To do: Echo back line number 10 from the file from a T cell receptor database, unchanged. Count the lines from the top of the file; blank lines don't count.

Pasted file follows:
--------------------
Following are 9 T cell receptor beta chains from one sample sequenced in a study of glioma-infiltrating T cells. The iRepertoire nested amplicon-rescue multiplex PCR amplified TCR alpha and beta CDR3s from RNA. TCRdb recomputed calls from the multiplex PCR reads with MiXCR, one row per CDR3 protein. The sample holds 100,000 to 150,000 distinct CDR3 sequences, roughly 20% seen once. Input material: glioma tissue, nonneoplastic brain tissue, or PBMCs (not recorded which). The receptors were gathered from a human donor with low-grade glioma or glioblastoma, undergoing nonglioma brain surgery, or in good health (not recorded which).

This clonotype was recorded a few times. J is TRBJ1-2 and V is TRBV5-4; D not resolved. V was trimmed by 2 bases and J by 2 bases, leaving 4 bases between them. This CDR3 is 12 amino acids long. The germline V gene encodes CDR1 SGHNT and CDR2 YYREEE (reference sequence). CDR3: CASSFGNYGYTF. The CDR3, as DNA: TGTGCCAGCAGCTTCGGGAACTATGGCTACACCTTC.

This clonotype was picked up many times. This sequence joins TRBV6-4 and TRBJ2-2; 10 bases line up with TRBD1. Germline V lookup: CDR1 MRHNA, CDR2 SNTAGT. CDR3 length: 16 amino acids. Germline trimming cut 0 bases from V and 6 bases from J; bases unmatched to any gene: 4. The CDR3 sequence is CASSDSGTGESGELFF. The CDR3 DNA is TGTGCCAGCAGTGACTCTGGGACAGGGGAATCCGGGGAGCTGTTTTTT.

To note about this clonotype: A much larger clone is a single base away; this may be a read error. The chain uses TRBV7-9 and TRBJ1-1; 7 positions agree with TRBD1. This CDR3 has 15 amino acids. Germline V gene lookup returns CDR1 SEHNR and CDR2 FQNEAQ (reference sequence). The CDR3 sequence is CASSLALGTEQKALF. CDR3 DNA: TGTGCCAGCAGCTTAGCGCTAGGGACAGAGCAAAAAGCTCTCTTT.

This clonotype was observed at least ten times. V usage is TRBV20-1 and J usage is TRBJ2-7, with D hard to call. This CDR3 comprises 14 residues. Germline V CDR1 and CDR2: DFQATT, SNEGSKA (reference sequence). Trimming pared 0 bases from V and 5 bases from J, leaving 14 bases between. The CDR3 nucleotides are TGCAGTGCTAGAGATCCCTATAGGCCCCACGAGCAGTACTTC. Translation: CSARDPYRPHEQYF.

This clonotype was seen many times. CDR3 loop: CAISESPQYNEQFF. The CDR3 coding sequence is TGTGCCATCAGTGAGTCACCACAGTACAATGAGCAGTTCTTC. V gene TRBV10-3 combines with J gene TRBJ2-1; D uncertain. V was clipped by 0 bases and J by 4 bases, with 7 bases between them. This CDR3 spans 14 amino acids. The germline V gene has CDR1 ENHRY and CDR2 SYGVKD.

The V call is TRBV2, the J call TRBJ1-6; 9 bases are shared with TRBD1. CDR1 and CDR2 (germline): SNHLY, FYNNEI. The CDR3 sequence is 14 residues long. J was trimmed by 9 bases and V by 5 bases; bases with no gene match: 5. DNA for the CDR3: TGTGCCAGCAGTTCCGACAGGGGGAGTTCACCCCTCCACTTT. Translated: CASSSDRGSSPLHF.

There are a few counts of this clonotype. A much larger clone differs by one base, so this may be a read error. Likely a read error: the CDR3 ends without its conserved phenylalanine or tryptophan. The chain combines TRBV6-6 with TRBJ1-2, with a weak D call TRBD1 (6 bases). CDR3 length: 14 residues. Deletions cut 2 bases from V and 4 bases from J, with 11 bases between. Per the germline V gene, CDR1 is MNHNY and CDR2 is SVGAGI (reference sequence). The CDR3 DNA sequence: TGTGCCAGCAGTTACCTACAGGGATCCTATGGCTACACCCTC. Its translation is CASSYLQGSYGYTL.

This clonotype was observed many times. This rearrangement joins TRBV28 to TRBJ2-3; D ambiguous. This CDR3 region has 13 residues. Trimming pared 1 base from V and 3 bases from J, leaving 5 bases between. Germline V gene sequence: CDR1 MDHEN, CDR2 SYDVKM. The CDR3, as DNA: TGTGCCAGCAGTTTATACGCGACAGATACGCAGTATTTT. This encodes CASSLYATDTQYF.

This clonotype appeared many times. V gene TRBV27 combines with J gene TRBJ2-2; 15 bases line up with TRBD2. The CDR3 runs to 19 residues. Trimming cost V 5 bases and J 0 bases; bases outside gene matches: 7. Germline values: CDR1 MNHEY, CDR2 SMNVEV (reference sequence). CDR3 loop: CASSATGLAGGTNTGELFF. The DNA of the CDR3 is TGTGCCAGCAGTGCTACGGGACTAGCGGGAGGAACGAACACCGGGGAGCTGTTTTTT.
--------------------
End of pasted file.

This clonotype appeared many times. V gene TRBV27 combines with J gene TRBJ2-2; 15 bases line up with TRBD2. The CDR3 runs to 19 residues. Trimming cost V 5 bases and J 0 bases; bases outside gene matches: 7. Germline values: CDR1 MNHEY, CDR2 SMNVEV (reference sequence). CDR3 loop: CASSATGLAGGTNTGELFF. The DNA of the CDR3 is TGTGCCAGCAGTGCTACGGGACTAGCGGGAGGAACGAACACCGGGGAGCTGTTTTTT.